The strange death of King Harold II: Propaganda and the problem of legitimacy in the aftermath of the Battle of Hastings
By Chris Dennis
The Historian (2009)
Introduction: How did King Harold II die at the Battle of Hastings? The question is simple enough and the answer is apparently well known. Harold was killed by an arrow which struck him in the eye. His death is depicted clearly on the Bayeux Tapestry in one of its most famous images: as the battle draws to a close, Harold stands underneath his name in the inscription ‘Hic Harold rex interfectus est’, head tilted backwards, clutching a golden arrow which protrudes from his face. The scene is so celebrated that it has become one of the iconic images of British history and the ‘arrow in the eye’ story, for many of us, is synonymous with 1066 and all that. And so it should be, since Harold’s death at Hastings brought about the demise of Anglo-Saxon England and precipitated the greatest turning-point in the history of the British Isles.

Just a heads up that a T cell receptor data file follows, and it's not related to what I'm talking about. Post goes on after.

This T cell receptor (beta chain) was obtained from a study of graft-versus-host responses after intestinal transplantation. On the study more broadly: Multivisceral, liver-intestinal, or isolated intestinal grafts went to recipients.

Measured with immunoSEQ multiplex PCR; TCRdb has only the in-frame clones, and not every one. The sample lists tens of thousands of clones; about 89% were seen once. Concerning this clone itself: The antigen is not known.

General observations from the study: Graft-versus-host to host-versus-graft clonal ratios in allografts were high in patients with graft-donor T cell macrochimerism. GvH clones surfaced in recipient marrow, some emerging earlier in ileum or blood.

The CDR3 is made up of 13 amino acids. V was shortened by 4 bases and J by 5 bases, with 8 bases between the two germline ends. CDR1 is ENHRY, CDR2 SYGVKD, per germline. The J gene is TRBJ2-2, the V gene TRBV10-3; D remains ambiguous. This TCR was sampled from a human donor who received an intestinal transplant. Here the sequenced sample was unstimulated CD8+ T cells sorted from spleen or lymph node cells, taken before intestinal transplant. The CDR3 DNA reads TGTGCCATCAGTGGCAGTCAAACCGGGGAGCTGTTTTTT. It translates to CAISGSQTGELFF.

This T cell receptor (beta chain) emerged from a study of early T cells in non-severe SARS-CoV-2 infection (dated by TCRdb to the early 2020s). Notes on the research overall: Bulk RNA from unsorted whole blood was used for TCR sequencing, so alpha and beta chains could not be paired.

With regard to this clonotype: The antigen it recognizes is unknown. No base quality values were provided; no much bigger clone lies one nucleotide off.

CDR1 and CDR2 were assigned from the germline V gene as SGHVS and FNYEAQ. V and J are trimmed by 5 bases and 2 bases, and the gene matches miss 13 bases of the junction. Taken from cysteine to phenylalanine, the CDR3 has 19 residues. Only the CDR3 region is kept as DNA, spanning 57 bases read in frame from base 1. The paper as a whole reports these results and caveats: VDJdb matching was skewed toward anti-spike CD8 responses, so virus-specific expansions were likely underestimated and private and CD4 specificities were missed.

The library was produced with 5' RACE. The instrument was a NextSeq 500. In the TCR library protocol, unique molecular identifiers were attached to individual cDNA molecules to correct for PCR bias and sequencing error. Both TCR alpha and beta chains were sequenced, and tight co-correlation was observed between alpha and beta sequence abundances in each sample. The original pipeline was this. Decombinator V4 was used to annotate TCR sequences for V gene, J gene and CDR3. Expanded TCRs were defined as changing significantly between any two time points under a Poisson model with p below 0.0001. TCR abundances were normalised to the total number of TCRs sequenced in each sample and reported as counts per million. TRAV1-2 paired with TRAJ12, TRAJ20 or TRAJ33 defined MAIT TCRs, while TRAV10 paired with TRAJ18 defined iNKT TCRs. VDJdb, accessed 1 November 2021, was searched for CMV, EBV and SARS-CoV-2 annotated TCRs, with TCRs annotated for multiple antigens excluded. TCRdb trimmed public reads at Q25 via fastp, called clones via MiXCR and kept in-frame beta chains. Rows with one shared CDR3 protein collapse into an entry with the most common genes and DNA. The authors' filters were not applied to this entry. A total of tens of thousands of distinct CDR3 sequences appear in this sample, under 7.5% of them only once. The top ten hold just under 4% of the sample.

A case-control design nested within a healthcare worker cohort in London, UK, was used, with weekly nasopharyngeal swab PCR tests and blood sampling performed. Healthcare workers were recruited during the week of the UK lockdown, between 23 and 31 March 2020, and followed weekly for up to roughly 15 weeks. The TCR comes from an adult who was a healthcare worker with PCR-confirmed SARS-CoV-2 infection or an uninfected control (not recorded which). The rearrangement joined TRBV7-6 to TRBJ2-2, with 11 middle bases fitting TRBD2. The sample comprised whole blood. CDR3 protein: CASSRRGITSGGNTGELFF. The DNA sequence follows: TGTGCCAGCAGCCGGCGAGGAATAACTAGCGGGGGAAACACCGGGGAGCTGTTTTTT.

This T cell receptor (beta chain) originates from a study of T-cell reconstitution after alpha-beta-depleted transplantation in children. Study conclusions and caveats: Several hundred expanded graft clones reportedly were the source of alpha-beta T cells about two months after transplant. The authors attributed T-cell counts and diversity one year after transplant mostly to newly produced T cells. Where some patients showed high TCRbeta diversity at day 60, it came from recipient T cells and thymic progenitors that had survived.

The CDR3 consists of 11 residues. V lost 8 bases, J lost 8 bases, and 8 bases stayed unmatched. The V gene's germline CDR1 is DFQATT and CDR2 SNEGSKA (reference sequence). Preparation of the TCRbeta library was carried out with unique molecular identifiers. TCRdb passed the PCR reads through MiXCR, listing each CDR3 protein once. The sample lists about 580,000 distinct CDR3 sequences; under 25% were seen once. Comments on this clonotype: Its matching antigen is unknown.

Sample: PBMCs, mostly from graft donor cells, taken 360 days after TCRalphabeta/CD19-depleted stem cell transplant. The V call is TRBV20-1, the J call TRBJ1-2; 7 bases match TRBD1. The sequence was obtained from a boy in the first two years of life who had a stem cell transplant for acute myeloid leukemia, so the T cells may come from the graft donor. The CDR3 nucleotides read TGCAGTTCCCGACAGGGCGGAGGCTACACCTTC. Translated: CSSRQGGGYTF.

Despite the popularity of the ‘arrow in the eye’ story, historians have not reached a consensus on how Harold was killed at Hastings. In fact, some of the greatest historians of the Norman Conquest, such as Sir Frank Stenton and David Douglas, were less than convinced by the ‘arrow in the eye’ tale, and others, such as Henry Loyn and Frank Barlow, rejected it entirely. At the heart of this controversy lies the ambiguity of the earliest Norman sources. Both William of Jumièges and William of Poitiers, who were writing during the late 1060s and 1070s respectively, skip over Harold’s death. William of Poitiers’ ‘Deeds of William [the Conqueror]’ contains the most detailed account of the battle, and his knowledge of military affairs, informed by his own experience of fighting for the duke in his youth, is impressive.
But he does not pay much attention to Harold’s death, an unusual Feature oversight since it was undoubtedly the decisive moment in the battle: as the conflict draws to a close, he notes, in passing, that Harold, his brothers and many nobles had been killed. William of Jumièges has Harold killed in the first attack, ‘pierced with mortal wounds’. Since he used the word ‘pierced’ some might assume that he was intimating that Harold had been struck by an arrow; but his language is so imprecise that Frank Barlow has suggested that the phrase is nothing more than a literary cliché. It is generally assumed that his placing of Harold’s death at the start of the battle was a mistake, but Elisabeth van Houts, the modern editor of his work, has pointed out that the original Latin text at this point is not faulty, and so he must have been trying to convey to his reader that Harold had died early on.